With his usual flare, British billionaire Richard Branson repelled from a balcony, shook up a bottle of champagne and took a swig while christening the world's first built-from-scratch commercial spaceport.
In a remote patch of desert in southern New Mexico, Spaceport America is where Branson's Virgin Galactic will stage its commercial space tourism venture.
Branson, Gov. Susana Martinez, and astronaut Buzz Aldrin were among the hundreds of people gathered at the spaceport terminal hangar facility for Monday's dedication.
Branson describes the building as magnificent.
He says he hopes enough powered test flights of Virgin Galactic's sleek spacecraft can be done by the end of 2012 to start commercial suborbital flights from the spaceport.
More than 450 people have purchased tickets to fly with Virgin Galactic. About 150 attended the ceremony.
THIS IS A BREAKING NEWS UPDATE. Check back soon for further information. AP's earlier story is below.
British billionaire Richard Branson was back in southern New Mexico on Monday for the dedication of the runway at Spaceport America and to get the keys to the newly completed terminal and hangar where his Virgin Galactic will stage its commercial space tourism venture.
Branson and Gov. Susana Martinez were among the officials gathered in a remote patch of desert in Sierra County to dedicate the world's first built-from-scratch launch station for sending people and payloads into space.
The hundreds attending the ceremony were treated to a flyover by WhiteKnightTwo, the mother ship that one day will take space tourists into suborbital flights.
With custom metal paneling and massive panes of glass, the state-of-the-art terminal rises from the desert to face the nearly 2-mile runway.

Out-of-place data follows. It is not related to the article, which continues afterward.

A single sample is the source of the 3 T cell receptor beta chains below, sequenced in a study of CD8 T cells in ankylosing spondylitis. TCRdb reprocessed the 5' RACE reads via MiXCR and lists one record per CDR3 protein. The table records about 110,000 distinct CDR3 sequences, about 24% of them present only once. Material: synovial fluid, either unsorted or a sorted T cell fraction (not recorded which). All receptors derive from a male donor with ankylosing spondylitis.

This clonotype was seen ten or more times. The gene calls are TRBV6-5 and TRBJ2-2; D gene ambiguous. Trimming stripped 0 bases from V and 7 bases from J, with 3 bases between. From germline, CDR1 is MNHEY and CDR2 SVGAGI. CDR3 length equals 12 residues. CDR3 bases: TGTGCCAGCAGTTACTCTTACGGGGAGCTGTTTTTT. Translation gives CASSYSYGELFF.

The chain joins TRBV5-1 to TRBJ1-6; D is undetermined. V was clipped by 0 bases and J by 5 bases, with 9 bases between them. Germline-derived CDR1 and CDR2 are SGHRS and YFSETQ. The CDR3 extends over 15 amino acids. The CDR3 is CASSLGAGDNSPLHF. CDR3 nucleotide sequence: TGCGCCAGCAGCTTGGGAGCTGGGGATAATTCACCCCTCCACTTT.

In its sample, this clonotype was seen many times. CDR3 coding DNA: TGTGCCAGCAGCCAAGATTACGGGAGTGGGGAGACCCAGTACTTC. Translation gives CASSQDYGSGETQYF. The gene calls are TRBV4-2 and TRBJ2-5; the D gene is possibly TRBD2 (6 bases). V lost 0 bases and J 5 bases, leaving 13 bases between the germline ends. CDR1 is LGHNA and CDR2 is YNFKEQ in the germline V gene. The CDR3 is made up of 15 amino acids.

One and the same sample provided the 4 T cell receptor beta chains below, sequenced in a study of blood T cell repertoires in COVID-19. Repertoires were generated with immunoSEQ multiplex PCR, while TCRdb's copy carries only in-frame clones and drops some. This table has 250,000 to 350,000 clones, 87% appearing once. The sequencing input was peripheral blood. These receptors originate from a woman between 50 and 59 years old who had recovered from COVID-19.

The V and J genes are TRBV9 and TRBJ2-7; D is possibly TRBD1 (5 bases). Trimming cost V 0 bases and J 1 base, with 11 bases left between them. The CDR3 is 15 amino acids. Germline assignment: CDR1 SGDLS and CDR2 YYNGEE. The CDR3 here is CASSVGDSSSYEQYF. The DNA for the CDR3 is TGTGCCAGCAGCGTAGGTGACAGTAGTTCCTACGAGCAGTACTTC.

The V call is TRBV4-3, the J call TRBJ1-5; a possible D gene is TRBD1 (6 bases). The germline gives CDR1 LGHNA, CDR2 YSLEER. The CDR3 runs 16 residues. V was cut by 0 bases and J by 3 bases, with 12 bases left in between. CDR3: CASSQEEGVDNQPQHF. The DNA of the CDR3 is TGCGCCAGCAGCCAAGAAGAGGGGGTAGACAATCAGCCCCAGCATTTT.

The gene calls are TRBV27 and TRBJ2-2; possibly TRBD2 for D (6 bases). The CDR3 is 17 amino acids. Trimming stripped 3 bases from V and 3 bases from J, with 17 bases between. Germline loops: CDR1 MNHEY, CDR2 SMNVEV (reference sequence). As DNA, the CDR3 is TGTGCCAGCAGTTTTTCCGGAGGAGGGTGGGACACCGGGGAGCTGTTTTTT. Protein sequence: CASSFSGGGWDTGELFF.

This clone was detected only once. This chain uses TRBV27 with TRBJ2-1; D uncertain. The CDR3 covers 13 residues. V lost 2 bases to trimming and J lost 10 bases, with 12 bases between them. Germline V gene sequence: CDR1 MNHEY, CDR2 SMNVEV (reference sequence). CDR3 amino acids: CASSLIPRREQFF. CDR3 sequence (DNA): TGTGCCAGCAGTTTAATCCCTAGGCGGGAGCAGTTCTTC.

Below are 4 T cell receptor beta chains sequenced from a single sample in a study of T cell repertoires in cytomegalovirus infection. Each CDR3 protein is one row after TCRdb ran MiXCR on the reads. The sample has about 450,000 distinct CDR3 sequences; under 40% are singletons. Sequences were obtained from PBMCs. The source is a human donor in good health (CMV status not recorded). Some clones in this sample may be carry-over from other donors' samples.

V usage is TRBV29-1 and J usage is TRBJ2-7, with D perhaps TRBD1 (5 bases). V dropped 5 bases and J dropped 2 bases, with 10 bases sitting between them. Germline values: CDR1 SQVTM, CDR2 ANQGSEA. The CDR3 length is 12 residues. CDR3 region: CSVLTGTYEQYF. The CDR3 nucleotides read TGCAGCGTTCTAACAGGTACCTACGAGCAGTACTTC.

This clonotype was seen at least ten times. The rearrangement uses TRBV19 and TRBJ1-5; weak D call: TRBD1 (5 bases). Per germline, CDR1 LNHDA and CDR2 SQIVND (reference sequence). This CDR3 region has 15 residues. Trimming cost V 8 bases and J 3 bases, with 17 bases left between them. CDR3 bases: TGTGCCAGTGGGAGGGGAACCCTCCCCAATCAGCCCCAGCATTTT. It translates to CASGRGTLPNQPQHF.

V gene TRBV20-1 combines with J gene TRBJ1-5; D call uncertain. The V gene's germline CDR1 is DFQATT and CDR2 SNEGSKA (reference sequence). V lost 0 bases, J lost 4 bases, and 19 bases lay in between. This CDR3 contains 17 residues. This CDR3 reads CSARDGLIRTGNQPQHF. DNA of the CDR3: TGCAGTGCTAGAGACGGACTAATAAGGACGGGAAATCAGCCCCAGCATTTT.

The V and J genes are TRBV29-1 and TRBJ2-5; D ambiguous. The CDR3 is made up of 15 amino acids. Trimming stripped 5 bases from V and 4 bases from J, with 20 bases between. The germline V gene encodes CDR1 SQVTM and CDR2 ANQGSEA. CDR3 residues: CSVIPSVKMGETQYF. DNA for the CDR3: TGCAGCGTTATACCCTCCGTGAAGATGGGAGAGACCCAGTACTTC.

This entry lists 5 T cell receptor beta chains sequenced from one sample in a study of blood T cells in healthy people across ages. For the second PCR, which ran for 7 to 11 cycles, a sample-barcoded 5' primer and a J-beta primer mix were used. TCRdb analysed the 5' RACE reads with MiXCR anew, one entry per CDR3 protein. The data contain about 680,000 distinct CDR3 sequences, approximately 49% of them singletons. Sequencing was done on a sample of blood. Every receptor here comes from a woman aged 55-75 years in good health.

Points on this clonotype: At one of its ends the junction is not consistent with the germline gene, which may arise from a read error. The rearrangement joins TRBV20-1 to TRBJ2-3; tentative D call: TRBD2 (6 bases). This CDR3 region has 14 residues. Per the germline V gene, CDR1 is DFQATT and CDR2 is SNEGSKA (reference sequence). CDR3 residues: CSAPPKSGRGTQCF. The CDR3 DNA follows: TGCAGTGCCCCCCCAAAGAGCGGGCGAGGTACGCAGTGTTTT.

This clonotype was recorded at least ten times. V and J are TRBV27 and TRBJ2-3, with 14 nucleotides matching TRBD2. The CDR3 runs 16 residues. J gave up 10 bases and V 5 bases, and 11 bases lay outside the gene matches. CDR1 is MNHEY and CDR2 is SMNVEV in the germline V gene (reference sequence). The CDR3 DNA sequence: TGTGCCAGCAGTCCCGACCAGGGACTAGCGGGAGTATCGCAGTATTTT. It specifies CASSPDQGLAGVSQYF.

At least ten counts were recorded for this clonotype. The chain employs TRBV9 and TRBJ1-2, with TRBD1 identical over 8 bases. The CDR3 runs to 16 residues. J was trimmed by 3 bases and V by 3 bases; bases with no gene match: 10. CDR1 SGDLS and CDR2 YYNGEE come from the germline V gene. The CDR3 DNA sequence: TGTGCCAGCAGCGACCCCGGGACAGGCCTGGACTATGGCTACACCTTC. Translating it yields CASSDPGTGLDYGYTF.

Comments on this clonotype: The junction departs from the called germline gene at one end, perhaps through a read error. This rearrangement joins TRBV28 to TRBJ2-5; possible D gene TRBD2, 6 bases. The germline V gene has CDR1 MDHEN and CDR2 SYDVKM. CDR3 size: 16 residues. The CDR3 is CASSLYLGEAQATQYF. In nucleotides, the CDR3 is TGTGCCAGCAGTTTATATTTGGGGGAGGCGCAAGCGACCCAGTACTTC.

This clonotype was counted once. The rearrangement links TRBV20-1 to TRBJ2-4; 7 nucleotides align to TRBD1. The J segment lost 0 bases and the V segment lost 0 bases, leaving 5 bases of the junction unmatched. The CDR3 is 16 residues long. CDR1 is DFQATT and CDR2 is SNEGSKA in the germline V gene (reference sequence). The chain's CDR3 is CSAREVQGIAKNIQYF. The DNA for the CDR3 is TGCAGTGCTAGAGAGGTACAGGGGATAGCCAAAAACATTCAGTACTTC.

The building will house Virgin Galactic's sleek spacecraft, mission control and a preparation area for space tourists who have booked suborbital flights aboard rocket ships the company is developing.
It was six years ago that Virgin Galactic and new Mexico officials reached an agreement to build the $209 million taxpayer-financed spaceport. Officials said the completion of the terminal and hangar marks another major milestone that brings the dream of rocketing tourists into space closer to reality.
Still, the question many are asking is when the first ships will launch from Spaceport America. It was Branson who once predicted the maiden passenger flight would take off in 2007.
Company officials now expect powered test flights to begin sometime next year. Commercial service will start up after the company gets a license from the Federal Aviation Administration. NASA has already signed a $4.5 million contract with the company for up to three chartered research flights.
Some of the 455 ticketholders in line to fly with Virgin Galactic were expected to be at the dedication ceremony.
Despite the long wait, fewer than 10 would-be space tourists have dropped out due to medical and other reasons, Virgin Galactic officials have said.
Tickets for suborbital space rides aboard Virgin Galactic's WhiteKnightTwo cost $200,000. The 2 1/2-hour flights will include about five minutes of weightlessness and views of Earth that until now only astronauts have been able to experience.
Like development of the spacecraft, construction of the 110,152-square-foot terminal and hangar facility has been complicated. There were construction delays, building code problems, contractor disputes and costly change orders.
State officials have blamed the unprecedented nature of the project as well as its remote location, the lack of infrastructure and the weather.
The building was designed by United Kingdom-based Foster + Partners, along with URS Corp. and New Mexico architects SMPC.
Virgin Galactic and officials with the New Mexico Spaceport Authority are touting the design as green. Tubes running through the earthen berm surrounding part of the building help cool the interior, while natural ventilation can be used during mild seasons.